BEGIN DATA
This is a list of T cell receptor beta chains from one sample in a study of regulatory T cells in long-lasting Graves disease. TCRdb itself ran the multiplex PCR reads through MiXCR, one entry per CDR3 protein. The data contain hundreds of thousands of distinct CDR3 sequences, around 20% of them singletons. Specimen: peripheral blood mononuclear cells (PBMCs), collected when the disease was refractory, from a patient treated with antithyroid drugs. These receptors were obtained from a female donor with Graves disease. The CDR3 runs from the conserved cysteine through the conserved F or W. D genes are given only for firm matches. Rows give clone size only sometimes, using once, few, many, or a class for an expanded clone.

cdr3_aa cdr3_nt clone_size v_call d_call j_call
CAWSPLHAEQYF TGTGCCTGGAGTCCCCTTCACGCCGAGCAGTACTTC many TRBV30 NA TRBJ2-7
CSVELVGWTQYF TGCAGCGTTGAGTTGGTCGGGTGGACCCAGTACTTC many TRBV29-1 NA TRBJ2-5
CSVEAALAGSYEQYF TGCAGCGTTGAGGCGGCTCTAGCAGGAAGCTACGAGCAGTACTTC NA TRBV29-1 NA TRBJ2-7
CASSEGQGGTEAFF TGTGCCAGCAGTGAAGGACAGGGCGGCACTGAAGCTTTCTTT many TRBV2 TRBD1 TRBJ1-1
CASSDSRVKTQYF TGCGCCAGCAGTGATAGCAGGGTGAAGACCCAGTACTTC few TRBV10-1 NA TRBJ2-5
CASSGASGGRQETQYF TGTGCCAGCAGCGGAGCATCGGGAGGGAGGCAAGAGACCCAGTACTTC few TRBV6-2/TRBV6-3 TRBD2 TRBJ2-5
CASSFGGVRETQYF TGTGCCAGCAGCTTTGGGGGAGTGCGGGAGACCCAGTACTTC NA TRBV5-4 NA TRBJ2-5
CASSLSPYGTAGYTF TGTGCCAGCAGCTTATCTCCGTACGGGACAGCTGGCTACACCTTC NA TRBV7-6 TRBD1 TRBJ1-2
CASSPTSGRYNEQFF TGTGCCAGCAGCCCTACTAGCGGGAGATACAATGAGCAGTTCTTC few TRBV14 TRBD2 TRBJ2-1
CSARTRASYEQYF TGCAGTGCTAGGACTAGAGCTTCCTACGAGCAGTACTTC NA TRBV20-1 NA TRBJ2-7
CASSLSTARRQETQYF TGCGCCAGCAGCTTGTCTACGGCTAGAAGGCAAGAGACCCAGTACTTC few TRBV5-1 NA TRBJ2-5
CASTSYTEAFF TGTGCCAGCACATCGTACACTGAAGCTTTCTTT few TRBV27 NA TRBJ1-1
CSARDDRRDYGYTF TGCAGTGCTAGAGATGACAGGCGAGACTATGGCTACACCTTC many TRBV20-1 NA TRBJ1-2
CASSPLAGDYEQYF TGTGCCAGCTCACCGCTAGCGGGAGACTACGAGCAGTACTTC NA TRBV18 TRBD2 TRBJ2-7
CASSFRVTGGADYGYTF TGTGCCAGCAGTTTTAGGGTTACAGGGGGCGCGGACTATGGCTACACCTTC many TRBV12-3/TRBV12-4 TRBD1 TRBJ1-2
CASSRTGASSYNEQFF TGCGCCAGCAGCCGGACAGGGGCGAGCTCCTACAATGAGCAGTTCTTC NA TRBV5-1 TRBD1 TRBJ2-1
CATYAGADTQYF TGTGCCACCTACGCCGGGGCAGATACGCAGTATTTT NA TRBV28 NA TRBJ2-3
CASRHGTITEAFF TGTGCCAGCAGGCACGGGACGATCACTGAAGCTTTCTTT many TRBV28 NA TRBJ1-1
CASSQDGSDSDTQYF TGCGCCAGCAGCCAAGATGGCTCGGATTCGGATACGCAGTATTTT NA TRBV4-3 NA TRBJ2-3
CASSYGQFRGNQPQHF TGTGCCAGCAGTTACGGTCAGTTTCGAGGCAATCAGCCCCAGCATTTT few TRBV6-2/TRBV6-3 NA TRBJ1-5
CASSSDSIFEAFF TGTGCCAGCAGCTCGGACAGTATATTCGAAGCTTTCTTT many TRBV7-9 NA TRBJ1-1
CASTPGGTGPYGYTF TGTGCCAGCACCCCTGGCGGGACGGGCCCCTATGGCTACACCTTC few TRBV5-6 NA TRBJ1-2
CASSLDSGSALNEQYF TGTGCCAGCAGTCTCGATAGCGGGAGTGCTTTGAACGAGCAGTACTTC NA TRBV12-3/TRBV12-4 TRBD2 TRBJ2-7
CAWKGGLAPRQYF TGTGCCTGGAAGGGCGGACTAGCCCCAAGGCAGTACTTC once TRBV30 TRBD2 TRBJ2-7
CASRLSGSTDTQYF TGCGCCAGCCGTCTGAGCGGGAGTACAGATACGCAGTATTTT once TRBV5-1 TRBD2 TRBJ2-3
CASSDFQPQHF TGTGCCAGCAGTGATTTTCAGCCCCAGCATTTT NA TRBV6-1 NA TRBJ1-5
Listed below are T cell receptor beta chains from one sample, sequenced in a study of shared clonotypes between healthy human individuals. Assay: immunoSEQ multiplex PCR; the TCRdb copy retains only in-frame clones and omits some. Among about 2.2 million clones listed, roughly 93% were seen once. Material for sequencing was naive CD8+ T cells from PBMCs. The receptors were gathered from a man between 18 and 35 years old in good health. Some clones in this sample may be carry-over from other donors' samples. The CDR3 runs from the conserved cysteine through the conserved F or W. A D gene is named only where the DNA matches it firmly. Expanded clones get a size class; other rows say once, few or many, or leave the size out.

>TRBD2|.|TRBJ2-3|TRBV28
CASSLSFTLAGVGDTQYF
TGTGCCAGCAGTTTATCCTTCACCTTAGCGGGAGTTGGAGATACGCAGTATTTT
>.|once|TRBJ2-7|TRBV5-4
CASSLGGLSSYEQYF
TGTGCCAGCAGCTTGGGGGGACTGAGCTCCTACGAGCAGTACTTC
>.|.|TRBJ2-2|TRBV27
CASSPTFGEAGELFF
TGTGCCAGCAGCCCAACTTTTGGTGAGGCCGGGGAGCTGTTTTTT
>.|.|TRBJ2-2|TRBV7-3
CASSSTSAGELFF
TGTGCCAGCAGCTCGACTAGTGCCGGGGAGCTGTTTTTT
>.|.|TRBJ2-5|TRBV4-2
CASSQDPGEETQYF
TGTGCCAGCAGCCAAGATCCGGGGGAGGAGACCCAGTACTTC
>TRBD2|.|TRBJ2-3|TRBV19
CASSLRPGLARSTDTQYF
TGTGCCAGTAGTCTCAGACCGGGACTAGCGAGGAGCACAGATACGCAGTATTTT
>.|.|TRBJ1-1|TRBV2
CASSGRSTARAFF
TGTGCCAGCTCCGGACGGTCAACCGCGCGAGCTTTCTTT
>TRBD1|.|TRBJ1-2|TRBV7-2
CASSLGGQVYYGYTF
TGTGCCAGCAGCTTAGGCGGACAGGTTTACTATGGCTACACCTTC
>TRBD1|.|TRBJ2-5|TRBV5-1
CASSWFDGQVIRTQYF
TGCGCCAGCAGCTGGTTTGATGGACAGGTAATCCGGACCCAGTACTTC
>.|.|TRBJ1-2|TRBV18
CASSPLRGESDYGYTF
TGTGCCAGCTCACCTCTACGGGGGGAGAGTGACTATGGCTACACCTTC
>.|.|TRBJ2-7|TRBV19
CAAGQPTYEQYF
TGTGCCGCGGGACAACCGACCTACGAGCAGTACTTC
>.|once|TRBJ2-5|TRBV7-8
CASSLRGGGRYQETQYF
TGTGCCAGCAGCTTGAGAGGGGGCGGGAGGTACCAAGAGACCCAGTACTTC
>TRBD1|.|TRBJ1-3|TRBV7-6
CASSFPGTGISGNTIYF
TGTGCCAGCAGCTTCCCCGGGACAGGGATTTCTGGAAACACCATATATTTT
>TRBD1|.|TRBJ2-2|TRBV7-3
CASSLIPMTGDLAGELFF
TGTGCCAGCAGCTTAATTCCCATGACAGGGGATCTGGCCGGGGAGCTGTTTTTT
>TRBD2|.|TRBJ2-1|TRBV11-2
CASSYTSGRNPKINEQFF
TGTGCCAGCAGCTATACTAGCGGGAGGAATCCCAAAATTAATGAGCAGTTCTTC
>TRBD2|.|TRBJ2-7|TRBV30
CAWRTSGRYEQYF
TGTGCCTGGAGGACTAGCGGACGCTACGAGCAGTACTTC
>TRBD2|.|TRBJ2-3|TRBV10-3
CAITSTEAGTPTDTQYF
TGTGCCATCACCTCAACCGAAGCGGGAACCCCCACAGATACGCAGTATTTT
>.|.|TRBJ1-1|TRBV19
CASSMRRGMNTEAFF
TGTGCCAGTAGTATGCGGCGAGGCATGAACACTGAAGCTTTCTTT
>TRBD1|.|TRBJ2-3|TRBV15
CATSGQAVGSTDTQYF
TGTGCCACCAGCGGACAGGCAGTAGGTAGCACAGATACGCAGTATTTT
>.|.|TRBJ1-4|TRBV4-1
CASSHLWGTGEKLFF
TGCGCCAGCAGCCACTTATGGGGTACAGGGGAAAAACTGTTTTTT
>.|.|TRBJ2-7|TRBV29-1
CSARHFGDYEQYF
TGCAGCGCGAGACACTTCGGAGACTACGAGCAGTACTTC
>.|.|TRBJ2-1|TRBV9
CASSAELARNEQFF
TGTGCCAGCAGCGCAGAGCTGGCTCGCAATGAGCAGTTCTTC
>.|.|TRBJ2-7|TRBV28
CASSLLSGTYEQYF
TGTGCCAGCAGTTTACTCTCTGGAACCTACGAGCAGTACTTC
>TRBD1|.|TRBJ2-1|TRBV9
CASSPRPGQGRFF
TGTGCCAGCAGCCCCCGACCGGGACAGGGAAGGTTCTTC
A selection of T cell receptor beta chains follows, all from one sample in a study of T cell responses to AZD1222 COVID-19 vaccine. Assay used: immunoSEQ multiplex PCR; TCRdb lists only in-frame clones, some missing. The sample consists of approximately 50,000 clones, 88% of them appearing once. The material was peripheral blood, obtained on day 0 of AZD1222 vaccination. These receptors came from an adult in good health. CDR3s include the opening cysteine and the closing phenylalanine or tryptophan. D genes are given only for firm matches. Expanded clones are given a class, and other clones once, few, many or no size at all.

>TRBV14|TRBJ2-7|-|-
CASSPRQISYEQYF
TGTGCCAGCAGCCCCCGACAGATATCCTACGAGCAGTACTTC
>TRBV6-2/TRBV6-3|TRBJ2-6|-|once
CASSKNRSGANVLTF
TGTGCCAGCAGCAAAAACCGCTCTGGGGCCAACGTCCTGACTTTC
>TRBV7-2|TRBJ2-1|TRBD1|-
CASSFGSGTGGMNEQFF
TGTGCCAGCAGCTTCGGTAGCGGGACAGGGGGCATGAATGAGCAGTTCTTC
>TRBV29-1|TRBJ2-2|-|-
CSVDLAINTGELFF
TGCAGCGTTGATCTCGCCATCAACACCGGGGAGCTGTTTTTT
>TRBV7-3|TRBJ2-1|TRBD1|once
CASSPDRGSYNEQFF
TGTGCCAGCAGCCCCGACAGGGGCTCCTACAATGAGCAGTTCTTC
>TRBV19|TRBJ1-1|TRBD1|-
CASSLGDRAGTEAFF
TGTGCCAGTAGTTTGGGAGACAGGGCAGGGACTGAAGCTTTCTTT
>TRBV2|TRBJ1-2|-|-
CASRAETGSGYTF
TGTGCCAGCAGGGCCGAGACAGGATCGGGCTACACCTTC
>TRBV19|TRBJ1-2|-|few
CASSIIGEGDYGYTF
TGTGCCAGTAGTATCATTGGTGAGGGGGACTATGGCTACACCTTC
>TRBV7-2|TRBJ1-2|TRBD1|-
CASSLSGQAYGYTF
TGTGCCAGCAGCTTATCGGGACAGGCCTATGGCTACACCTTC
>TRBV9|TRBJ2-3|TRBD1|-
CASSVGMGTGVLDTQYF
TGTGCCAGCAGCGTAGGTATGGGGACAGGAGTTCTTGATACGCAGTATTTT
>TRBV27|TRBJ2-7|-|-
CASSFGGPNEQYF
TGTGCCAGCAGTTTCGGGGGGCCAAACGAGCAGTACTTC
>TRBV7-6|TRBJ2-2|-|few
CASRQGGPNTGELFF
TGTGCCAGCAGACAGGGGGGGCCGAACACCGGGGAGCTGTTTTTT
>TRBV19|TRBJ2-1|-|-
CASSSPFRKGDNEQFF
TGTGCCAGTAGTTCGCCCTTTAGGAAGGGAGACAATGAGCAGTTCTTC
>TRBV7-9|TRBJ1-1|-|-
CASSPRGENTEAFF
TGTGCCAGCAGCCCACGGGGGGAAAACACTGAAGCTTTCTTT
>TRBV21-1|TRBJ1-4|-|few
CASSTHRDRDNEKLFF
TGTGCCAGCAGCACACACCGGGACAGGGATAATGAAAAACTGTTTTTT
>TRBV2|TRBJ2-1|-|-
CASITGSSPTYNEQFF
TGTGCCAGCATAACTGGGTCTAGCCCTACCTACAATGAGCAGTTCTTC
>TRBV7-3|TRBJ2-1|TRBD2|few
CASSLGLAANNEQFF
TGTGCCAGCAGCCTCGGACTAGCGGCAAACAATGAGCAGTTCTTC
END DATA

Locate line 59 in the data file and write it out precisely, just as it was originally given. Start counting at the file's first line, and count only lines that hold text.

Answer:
TGTGCCAGCTCACCTCTACGGGGGGAGAGTGACTATGGCTACACCTTC